In 2014, Congress passed the Achieving a Better Life Experience (ABLE) Act, which allows families to set up tax-preferred accounts for the disabled. Like 529 college savings plans, contributions are taxed, but they grow and can be spent tax free on qualified expenditures.
Families of the disabled can contribute, with the total annual contribution limit being $14,000. One benefit of the account is that it won’t trigger asset disqualifiers for welfare-related services such as Medicaid as long as total assets remain under $100,000.
And, interestingly, states play a significant role in their establishment. States don’t have to allow them, though 40 have approved or are considering them, according to the New York Times. Rollout dates will vary by state, though many apparently will begin next year.
Advocates for the disabled seem excited about this new option, but the public policy question is why stop there?
Millions of Americans face occasional hardships and could benefit from a similar type of account. Periods of unemployment or bad health, the need to pay for college or a first-time purchase of a home, or trying to help other family members who are facing a hardship. And then there’s retirement. Would a similar account help those individuals?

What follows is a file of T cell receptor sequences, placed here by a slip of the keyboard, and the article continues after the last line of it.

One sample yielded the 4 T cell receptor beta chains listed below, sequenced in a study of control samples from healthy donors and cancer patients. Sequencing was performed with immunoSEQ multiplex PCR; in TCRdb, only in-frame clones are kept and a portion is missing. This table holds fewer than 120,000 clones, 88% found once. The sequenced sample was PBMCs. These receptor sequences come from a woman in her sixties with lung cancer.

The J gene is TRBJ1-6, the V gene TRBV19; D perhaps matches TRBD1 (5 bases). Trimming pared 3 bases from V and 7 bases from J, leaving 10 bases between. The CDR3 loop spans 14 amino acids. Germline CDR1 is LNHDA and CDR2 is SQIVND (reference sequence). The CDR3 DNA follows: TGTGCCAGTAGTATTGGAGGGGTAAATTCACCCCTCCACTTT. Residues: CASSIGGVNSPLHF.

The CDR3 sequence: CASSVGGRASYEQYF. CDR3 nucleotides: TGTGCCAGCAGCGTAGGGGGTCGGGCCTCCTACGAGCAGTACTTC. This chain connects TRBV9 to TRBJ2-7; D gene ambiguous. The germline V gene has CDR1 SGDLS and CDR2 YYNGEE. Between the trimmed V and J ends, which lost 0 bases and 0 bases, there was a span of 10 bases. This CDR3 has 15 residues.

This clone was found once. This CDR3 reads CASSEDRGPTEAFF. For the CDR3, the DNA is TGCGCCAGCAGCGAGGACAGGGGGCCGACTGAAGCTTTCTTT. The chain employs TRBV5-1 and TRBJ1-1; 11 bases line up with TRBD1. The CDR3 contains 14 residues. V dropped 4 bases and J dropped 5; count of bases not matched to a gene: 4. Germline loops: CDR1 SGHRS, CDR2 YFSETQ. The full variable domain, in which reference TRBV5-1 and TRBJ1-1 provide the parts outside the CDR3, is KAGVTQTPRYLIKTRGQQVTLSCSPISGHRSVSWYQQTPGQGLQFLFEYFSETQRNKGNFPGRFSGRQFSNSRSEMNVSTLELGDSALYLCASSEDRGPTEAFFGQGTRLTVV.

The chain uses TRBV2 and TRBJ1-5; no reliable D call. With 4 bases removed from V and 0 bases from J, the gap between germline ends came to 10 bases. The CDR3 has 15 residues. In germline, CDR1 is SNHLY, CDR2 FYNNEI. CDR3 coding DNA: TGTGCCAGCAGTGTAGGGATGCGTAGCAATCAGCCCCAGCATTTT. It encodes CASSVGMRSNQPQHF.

Indeed, the country of Singapore set up such a system called the Central Provident Fund in the 1950s. Employees contribute 20 percent of their income while employers contribute up to 17 percent (up to a fixed cap for both) tax free to each worker’s CPF. People can use the money for all of the purposes listed above.
Instead of setting up a huge, unaffordable welfare system, the Singapore plan forces most people to pre-fund most of their needs.
Of course, the U.S. need not follow every aspect of the Singapore plan, especially the huge financial hit it imposes on employers.
But an ABLE-type of account for everyone—where after-tax dollars are deposited and grow tax free, could be used for a broad range of expenses, and could be topped up by other family members—would be a good option. Eventually, we might start a slow transition away from the welfare state, at least for most families.
The benefit of these accounts is they send a message: You can and should be responsible for your own needs. That is in direct contrast to President Obama’s repeated message that the government should be responsible for your needs.